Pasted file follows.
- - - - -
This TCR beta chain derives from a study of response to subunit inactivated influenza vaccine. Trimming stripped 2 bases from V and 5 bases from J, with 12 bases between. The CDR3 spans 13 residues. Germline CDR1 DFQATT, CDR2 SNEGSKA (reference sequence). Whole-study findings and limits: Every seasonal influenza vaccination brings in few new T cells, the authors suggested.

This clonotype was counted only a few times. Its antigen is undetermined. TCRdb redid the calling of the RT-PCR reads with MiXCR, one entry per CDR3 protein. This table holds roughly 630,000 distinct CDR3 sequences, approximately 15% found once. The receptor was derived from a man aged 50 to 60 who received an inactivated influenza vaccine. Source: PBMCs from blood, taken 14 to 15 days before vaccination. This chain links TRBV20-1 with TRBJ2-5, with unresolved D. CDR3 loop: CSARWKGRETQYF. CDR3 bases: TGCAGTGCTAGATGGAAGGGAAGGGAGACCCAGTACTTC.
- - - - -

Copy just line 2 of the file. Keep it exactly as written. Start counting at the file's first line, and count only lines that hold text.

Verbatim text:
This clonotype was counted only a few times. Its antigen is undetermined. TCRdb redid the calling of the RT-PCR reads with MiXCR, one entry per CDR3 protein. This table holds roughly 630,000 distinct CDR3 sequences, approximately 15% found once. The receptor was derived from a man aged 50 to 60 who received an inactivated influenza vaccine. Source: PBMCs from blood, taken 14 to 15 days before vaccination. This chain links TRBV20-1 with TRBJ2-5, with unresolved D. CDR3 loop: CSARWKGRETQYF. CDR3 bases: TGCAGTGCTAGATGGAAGGGAAGGGAGACCCAGTACTTC.